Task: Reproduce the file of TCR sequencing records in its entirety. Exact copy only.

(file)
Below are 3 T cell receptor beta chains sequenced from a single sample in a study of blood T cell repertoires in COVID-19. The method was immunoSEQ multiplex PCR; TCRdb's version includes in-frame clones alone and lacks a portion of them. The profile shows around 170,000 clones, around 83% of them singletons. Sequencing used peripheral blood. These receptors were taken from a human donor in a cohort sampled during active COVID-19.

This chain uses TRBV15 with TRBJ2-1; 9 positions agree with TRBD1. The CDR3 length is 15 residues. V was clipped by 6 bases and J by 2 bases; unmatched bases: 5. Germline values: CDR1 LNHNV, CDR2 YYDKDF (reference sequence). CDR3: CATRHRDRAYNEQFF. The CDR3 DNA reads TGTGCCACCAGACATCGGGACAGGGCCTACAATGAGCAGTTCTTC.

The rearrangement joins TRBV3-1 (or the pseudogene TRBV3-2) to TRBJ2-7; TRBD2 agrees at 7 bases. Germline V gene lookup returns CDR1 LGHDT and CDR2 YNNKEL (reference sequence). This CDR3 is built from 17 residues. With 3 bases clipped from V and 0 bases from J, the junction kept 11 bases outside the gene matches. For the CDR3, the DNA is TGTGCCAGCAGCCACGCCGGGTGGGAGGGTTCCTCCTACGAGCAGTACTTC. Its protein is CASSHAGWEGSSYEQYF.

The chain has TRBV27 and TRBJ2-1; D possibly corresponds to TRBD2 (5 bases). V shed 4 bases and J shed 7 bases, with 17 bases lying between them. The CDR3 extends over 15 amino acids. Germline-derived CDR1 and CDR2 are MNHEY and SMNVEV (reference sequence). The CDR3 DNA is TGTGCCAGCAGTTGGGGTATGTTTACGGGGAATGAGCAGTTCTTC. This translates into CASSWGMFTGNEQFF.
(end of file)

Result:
Below are 3 T cell receptor beta chains sequenced from a single sample in a study of blood T cell repertoires in COVID-19. The method was immunoSEQ multiplex PCR; TCRdb's version includes in-frame clones alone and lacks a portion of them. The profile shows around 170,000 clones, around 83% of them singletons. Sequencing used peripheral blood. These receptors were taken from a human donor in a cohort sampled during active COVID-19.

This chain uses TRBV15 with TRBJ2-1; 9 positions agree with TRBD1. The CDR3 length is 15 residues. V was clipped by 6 bases and J by 2 bases; unmatched bases: 5. Germline values: CDR1 LNHNV, CDR2 YYDKDF (reference sequence). CDR3: CATRHRDRAYNEQFF. The CDR3 DNA reads TGTGCCACCAGACATCGGGACAGGGCCTACAATGAGCAGTTCTTC.

The rearrangement joins TRBV3-1 (or the pseudogene TRBV3-2) to TRBJ2-7; TRBD2 agrees at 7 bases. Germline V gene lookup returns CDR1 LGHDT and CDR2 YNNKEL (reference sequence). This CDR3 is built from 17 residues. With 3 bases clipped from V and 0 bases from J, the junction kept 11 bases outside the gene matches. For the CDR3, the DNA is TGTGCCAGCAGCCACGCCGGGTGGGAGGGTTCCTCCTACGAGCAGTACTTC. Its protein is CASSHAGWEGSSYEQYF.

The chain has TRBV27 and TRBJ2-1; D possibly corresponds to TRBD2 (5 bases). V shed 4 bases and J shed 7 bases, with 17 bases lying between them. The CDR3 extends over 15 amino acids. Germline-derived CDR1 and CDR2 are MNHEY and SMNVEV (reference sequence). The CDR3 DNA is TGTGCCAGCAGTTGGGGTATGTTTACGGGGAATGAGCAGTTCTTC. This translates into CASSWGMFTGNEQFF.